As Grover Norquist’s anti-tax pledge
seems to be losing its force, Jonathan Bydlak at National
argues it was never enough:
Imagine if instead of pledging not to raise taxes, all those
politicians had pledged not to raise spending….That’s why it’s
important to do for spending what Norquist has done for taxes:
create a means for voters to hold elected officials accountable
when they break campaign promises of fiscal responsibility.
…Given our ever-mounting debt, it is incumbent on all of us
who care about the future prosperity of this country to reexamine
the completeness of Norquist’s approach. We have to look at more
than the tax side of the equation.
Fortunately, some in Washington are taking aim at our political
sacred cows. Doug Collins, Representative-elect from Georgia, and
Ted Cruz, Senator-elect from Texas, both pledged to voters this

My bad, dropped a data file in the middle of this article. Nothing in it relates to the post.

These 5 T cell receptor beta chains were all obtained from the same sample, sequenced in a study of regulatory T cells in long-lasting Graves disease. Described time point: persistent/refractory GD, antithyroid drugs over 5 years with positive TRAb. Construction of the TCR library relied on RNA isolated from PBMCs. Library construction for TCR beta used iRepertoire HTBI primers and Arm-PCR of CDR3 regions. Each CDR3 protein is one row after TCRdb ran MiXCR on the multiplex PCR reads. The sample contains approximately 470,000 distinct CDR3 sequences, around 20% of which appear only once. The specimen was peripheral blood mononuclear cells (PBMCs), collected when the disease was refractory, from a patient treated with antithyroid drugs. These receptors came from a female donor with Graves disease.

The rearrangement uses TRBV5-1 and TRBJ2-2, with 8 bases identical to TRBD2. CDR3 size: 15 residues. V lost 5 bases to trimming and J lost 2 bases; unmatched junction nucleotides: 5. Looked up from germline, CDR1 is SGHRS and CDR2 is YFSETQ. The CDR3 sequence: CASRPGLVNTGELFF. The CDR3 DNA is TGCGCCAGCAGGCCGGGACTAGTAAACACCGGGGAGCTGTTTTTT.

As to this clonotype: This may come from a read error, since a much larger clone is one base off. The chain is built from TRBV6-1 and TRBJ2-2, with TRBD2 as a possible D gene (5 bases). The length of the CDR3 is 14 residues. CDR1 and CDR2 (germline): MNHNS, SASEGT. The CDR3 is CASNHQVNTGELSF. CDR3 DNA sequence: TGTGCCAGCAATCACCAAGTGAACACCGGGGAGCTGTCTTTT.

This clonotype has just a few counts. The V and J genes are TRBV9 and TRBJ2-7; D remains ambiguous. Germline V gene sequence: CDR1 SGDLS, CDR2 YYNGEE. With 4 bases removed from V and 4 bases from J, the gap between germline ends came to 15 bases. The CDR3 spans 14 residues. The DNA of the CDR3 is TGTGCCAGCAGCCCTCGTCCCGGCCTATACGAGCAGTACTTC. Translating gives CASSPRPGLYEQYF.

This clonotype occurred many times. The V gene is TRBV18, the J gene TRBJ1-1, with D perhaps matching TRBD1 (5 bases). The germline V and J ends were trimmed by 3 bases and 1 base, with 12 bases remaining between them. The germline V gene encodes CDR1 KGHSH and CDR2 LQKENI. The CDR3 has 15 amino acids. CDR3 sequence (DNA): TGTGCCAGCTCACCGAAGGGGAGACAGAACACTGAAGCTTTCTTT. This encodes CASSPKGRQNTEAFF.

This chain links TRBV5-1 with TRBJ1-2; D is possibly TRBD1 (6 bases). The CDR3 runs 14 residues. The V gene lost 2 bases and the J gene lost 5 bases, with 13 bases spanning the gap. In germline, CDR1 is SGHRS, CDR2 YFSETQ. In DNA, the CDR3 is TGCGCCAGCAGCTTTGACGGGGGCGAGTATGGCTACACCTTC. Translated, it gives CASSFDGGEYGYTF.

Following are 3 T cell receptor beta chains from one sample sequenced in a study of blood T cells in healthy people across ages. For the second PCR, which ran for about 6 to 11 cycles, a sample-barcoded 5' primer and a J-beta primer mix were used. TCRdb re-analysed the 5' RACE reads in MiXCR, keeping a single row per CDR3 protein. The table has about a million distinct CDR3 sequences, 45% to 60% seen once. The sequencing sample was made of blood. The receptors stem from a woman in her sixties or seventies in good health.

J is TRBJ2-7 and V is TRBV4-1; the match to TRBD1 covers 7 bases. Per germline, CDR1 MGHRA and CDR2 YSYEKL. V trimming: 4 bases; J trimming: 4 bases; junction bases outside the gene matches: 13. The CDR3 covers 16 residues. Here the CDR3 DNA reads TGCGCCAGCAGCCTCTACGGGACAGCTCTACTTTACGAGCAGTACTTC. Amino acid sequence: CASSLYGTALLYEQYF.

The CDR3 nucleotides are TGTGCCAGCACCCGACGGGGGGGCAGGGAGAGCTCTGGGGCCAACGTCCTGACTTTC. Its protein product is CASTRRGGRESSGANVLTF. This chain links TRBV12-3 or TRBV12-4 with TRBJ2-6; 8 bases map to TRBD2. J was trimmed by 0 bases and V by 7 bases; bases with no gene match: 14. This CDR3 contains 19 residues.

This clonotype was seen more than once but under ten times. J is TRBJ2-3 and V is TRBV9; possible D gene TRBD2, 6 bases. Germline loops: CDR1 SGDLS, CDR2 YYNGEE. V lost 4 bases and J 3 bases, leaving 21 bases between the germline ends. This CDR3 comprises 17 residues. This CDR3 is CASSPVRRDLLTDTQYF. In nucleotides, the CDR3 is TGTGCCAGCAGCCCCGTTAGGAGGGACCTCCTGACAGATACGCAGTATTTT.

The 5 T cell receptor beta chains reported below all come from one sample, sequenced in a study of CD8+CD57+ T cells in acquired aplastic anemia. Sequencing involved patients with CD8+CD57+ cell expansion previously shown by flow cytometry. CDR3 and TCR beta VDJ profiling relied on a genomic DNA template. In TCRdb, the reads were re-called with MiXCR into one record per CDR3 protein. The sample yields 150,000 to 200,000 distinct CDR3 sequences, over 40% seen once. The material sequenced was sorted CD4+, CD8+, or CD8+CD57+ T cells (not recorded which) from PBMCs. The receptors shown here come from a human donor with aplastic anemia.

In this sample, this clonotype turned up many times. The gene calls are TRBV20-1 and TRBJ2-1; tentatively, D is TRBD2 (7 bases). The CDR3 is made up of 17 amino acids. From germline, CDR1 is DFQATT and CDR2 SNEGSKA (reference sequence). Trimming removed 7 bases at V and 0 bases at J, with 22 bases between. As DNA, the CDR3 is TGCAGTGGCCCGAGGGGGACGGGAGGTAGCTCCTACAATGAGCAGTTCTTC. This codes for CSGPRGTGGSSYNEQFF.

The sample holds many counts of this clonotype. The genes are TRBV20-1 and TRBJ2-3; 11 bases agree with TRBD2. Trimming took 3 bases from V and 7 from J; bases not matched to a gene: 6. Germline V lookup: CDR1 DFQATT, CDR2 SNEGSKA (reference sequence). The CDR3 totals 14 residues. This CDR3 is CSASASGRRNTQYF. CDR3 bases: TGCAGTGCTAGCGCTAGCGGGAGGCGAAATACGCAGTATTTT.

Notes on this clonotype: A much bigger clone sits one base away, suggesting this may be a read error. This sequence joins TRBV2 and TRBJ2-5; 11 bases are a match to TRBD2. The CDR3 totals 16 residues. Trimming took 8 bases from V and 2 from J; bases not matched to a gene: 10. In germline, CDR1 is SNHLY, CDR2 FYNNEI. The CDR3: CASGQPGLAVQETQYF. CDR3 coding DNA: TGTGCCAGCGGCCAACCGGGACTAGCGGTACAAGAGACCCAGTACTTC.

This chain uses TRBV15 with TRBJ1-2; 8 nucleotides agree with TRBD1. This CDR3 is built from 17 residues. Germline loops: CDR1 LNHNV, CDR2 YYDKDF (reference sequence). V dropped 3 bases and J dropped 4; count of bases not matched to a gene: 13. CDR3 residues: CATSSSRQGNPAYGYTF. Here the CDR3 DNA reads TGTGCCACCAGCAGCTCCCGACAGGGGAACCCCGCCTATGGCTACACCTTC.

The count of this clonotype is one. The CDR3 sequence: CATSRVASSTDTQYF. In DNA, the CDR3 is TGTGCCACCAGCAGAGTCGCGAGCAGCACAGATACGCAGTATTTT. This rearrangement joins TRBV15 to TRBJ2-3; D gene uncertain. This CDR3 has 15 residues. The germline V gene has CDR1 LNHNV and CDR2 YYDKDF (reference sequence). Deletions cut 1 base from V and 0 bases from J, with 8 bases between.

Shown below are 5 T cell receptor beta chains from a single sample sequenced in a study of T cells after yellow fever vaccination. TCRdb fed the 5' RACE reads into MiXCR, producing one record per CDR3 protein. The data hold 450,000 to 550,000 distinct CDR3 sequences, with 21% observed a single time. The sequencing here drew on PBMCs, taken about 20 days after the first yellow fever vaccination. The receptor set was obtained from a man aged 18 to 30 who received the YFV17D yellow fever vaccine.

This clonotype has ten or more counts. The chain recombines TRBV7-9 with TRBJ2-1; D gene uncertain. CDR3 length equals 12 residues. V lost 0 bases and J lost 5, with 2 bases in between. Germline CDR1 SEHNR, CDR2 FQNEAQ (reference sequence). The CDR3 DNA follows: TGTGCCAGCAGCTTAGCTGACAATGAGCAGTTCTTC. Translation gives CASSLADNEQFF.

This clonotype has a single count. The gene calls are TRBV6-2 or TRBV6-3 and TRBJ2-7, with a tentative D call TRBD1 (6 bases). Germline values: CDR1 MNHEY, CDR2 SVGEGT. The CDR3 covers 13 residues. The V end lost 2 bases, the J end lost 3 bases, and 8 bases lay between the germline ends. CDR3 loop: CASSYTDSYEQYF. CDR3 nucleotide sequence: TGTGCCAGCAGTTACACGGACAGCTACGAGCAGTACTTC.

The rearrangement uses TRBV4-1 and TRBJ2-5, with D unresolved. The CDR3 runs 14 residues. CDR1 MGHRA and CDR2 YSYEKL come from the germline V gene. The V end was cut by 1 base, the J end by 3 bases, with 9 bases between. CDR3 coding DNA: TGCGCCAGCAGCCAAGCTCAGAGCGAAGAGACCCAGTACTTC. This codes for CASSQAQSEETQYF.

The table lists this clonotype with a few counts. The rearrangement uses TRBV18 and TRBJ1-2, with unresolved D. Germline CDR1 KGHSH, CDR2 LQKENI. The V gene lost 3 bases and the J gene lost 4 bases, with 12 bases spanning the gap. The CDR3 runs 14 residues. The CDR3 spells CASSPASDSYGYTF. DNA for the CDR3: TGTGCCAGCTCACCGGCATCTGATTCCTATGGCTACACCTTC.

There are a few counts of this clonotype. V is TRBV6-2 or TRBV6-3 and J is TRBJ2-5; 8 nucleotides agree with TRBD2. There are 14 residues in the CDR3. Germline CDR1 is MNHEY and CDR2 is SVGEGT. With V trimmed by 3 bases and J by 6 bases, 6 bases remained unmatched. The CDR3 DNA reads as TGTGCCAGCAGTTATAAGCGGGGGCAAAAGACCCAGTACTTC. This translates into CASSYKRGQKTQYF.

cycle that they consider all items in the budget eligible for
reduction. By signing the ;Reject the
Debt ;pledge in addition to ;the
taxpayers-protection pledge, they will vote against not only
tax increases now but also spending increases that would amount
to ;future tax burdens.
columnist recently wrote, “From now on, any politician who
signs the anti-tax pledge without also signing the anti-debt pledge
can be dismissed as a complete hypocrite.” The companion to
Norquist’s no-tax pledge is the ;Reject the Debt ;pledge.
Elected officials need to sign both.
Nick Gillespie from last week on
why spending drives deficits. …